Acknowledgments Foreword Introduction I. Text Studies II. Midlife Passages III. Intergenerational Relationships IV. Women and Aging V. Journeys and Discoveries VI. Meeting the Challenges of Aging VII. Poetry and Stories VIII. Ceremonies Appendices I. A Guide to Jewish Textual Sources on Aging II. Selected National and International Organizations Serving Jewish Elders and Their Families III. Resources: Publications and Audiovisual Materials IV. Glossary Notes Index
Susan Berrin teaches and lectures on Jewish issues, particularly in the areas of aging, Jewish women and spirituality, and interfaith dialogue. She was guest editor for Sh'ma magazine's special issue on Judaism and aging, and is the editor of Celebrating the New Moon: A Rosh Chodesh Anthology. She lives in Victoria, British Columbia. Harold S. Kushner is author of the best-selling books When Bad Things Happen to Good People and Living a Life That Matters.
As a great number of Jewish baby boomers are hitting middle age, the need for a book that addresses aging from a Jewish perspective becomes increasingly apparent. Berrin (editor, Celebrating the New Moon: A Rosh Chodesh Anthology, Aronson, 1996) offers a study that is not dry or statistical but rather a collection of thoughtful‘often provocative‘essays on the many facets of aging. These essays help gird the reader‘Jew and interested non-Jew alike‘for the many challenges involved. The book is divided into seven sections covering such topics as intergenerational relationships, women and aging, ceremonies involved in aging, and what the Jewish texts have to say about it. The essayists include rabbis, social workers, journalists, lecturers, and everyday Jews. Recommended for libraries serving a Jewish clientele.‘Paul M. Kaplan, Lake Villa Dist. Lib., Ill.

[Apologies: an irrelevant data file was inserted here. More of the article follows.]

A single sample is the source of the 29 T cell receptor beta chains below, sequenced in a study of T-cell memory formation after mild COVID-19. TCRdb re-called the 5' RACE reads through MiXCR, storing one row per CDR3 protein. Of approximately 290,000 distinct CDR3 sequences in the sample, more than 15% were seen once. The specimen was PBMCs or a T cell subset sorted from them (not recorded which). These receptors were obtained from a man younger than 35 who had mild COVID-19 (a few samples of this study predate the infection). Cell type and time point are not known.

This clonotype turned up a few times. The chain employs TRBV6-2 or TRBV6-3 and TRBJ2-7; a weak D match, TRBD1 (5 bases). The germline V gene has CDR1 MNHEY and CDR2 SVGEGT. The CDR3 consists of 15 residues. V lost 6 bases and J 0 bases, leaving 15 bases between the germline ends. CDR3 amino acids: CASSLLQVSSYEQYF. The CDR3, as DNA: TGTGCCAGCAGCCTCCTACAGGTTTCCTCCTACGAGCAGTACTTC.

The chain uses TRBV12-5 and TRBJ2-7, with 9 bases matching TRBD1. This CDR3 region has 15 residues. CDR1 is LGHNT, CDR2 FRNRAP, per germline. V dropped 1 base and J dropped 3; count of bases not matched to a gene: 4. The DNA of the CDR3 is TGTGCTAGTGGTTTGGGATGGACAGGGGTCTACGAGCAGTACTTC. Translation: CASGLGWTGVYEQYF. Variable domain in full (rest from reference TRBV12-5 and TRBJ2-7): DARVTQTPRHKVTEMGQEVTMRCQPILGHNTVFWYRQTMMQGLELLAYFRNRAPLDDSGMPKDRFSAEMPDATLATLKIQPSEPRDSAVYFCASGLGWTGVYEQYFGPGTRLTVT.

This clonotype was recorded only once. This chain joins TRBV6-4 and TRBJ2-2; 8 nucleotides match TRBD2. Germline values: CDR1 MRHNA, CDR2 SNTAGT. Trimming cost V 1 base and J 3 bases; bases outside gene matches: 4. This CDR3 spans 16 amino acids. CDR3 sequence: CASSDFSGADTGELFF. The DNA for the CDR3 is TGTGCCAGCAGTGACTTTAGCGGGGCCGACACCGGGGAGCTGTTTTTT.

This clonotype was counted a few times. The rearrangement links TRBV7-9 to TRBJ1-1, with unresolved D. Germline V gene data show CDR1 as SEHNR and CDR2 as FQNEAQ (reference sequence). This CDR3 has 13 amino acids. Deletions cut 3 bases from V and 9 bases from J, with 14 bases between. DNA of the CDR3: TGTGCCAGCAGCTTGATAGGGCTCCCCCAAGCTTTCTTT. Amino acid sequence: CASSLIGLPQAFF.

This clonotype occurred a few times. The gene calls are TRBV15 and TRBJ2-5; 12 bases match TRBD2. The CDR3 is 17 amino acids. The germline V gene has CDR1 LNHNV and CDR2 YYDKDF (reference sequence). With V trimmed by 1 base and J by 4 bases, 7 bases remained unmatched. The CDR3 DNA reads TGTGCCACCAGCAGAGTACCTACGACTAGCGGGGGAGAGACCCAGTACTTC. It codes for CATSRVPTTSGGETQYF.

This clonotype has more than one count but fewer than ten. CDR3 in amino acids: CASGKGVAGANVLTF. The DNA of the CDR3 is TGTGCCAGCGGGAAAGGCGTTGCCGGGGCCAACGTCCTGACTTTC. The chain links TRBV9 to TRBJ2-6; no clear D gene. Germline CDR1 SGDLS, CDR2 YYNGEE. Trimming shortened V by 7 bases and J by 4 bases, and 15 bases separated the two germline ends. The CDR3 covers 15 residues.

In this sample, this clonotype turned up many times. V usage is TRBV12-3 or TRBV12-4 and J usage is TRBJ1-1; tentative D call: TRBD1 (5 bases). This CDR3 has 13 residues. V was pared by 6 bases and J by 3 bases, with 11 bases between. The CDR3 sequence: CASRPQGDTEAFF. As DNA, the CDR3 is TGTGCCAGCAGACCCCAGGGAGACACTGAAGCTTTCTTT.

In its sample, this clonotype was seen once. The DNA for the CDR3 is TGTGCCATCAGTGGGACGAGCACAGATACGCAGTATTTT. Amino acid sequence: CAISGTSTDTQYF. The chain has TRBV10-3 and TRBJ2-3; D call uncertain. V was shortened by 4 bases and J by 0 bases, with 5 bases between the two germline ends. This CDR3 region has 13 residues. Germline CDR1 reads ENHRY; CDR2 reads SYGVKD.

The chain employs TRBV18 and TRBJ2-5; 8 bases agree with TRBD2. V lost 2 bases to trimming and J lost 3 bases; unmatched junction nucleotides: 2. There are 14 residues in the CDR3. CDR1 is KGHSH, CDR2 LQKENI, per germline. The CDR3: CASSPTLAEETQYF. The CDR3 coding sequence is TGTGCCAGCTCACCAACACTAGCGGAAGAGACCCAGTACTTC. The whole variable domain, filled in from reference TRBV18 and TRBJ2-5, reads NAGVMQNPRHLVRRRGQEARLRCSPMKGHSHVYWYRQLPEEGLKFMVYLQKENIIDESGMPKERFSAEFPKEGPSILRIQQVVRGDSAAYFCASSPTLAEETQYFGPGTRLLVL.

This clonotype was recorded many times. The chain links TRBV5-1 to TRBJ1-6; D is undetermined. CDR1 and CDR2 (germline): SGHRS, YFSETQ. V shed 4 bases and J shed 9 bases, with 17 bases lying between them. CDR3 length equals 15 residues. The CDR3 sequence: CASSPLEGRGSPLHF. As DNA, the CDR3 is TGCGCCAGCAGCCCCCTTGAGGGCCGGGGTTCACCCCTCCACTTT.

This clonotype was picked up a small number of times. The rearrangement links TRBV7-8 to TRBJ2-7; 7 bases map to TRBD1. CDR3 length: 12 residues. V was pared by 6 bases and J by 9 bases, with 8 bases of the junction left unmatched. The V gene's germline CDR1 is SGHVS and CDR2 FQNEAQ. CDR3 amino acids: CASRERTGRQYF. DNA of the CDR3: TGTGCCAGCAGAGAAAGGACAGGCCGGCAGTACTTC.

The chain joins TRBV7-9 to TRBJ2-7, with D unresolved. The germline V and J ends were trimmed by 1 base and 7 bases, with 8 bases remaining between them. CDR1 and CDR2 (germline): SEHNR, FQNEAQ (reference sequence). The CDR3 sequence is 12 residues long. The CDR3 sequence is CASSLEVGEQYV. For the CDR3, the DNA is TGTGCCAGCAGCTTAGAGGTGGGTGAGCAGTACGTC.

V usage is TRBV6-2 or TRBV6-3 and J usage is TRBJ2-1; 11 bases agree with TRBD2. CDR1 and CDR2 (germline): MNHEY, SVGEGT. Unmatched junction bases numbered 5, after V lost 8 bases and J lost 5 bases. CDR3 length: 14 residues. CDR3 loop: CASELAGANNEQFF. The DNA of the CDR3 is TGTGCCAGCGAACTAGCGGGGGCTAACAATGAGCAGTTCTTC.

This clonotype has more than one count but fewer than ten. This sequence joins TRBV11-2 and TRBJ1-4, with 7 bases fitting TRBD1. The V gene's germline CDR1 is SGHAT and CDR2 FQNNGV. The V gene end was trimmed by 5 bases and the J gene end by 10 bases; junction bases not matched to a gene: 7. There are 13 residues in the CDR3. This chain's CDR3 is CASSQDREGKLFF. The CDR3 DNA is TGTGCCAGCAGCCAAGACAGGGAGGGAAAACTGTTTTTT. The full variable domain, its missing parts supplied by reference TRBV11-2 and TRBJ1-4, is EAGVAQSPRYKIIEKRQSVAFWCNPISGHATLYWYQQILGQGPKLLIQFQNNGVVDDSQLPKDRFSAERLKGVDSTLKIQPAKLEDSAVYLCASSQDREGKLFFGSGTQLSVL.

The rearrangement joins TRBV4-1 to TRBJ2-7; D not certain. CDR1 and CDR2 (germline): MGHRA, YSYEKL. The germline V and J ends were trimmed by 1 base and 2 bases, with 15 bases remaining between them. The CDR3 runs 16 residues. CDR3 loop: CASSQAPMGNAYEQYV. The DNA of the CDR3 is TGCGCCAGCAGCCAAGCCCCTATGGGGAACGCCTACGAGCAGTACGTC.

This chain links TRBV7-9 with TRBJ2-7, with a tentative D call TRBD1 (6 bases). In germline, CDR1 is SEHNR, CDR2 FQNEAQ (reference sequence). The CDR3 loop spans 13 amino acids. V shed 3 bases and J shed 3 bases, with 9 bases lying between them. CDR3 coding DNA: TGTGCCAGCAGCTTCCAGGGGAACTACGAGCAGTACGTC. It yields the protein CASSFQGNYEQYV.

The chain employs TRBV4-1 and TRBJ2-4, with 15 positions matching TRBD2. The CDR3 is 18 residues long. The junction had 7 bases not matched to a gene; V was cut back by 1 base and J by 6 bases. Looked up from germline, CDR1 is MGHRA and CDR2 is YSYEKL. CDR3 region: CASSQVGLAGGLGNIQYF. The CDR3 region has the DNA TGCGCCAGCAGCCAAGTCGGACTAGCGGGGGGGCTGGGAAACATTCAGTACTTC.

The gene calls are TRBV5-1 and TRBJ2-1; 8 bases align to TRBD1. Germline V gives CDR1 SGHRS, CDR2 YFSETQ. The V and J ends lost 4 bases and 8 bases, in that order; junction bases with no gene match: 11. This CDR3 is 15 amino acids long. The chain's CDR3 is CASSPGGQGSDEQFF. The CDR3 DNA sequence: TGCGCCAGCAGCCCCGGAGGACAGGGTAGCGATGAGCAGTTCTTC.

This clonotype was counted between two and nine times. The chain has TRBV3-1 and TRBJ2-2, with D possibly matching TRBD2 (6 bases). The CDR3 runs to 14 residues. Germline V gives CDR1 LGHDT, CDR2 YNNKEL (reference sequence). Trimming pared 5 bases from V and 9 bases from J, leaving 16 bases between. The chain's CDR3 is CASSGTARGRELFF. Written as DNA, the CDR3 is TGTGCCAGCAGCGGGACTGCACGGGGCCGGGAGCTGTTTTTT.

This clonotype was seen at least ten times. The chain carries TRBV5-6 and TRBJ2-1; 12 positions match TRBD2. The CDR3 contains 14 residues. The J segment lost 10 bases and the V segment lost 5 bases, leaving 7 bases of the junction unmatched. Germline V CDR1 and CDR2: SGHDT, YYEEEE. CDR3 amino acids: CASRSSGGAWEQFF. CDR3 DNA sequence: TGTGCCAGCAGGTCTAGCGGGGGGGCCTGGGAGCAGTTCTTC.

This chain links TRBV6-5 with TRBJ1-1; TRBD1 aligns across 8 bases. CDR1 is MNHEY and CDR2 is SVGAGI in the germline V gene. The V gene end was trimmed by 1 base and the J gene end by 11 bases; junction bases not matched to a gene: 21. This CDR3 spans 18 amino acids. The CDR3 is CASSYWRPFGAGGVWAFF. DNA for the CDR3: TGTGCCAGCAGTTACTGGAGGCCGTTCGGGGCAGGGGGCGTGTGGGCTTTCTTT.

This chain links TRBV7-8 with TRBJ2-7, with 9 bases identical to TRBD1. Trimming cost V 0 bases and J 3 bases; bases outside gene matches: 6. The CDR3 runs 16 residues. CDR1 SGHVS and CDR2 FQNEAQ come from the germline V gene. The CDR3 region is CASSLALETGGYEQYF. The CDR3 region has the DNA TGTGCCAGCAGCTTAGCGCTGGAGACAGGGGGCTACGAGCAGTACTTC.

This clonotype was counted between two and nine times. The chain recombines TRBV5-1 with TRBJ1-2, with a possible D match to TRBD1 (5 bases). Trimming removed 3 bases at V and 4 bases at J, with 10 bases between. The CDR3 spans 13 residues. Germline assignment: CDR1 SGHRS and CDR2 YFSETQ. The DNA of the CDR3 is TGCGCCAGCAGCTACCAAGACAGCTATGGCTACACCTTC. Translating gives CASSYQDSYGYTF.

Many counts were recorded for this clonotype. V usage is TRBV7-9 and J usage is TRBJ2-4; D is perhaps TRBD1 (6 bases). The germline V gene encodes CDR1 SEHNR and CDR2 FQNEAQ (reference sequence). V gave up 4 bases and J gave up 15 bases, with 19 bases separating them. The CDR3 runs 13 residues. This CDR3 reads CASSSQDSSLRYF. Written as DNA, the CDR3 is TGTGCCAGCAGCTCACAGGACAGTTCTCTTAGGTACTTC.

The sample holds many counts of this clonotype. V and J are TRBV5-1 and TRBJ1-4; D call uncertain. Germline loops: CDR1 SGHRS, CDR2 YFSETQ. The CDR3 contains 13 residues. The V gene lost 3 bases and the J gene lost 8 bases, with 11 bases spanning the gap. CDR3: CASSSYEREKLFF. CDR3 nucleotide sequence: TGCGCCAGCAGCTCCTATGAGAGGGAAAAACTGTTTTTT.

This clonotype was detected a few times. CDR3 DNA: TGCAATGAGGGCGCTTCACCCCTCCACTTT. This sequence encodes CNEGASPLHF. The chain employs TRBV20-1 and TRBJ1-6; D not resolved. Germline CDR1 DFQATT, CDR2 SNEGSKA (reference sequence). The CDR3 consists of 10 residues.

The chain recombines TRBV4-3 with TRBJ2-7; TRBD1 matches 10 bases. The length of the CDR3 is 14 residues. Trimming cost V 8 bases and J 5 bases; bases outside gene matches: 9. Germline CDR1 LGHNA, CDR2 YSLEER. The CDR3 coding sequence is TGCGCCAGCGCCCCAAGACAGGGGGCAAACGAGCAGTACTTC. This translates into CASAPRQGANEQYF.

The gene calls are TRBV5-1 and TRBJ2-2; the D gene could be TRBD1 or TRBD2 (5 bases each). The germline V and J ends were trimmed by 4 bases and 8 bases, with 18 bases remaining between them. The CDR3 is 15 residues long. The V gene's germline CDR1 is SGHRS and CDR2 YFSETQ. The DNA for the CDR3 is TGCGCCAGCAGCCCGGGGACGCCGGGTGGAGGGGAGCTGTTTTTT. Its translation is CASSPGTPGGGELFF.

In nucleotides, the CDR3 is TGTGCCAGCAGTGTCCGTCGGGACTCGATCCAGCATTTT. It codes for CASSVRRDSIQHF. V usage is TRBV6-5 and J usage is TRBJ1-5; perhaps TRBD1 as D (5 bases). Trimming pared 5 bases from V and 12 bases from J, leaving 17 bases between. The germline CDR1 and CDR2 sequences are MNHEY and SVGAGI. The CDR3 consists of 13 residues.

In Judaism, as in many world religions, the elderly are revered as founts of wisdom. In this marvelous collection of short essays, stories, poems and rituals, Berrin, who was guest editor for Sh'ma magazine's special issue on Judaism and aging, brings together the voices of Jewish writers, teachers, artists and parents to reflect upon what it means to be a Jew growing old in America. Some of the essays explore biblical and Talmudic sources for insights into the process of aging. For example, Tufts University Judaic Studies professor Joel Rosenberg offers a close look at how the Hebrew Bible describes the aging of David, Jacob and Sarah. Other essays and reflections explore the passage through midlife (Letty Cottin Pogrebin's "Time Is All There Is"), intergenerational relationships (Gloria Levi's "A Letter to My Children") and the challenges of aging (Cary Kozberg's "Saving Broken Tablets: Programming for the Spiritual Needs of Jews in Long-Term Care Facilities"). A section of poems and stories and a section of ceremonies that celebrate the process of aging (Anne Tolbert's "A Personal `Seder' for Celebrating Aging") round out the collection. Helpful appendixes provide lists for further reading on Judaism and aging as well as lists of "national and international organizations serving Jewish elders and their families." (Dec.)
"A unique guide to living and aging Jewishly ... a must for all ages at all stages." -Ruth Perelson, chair emerita, Jewish Association for Services for the Aged of Greater New York, a Member Agency of UJA/Federation "Reminds us of Judaism's power to sanctify time and dignify life.... A powerful and personal message of holiness." -Rabbi Richard F. Address, director, Department of Family Concerns, Union of American Hebrew Congregations "Remarkable.... The book is a quilt of the human condition; it is as universal as it is Jewish." -Theodore Bikel, actor, concert performer, author, lecturer "The message of this wonderful book transcends the Jewish journey into old age.... As awesomely powerful a way of knowing about aging as science is in gerontology." -Richard C. Adelman, PhD, director, Institute of Gerontology, University of Michigan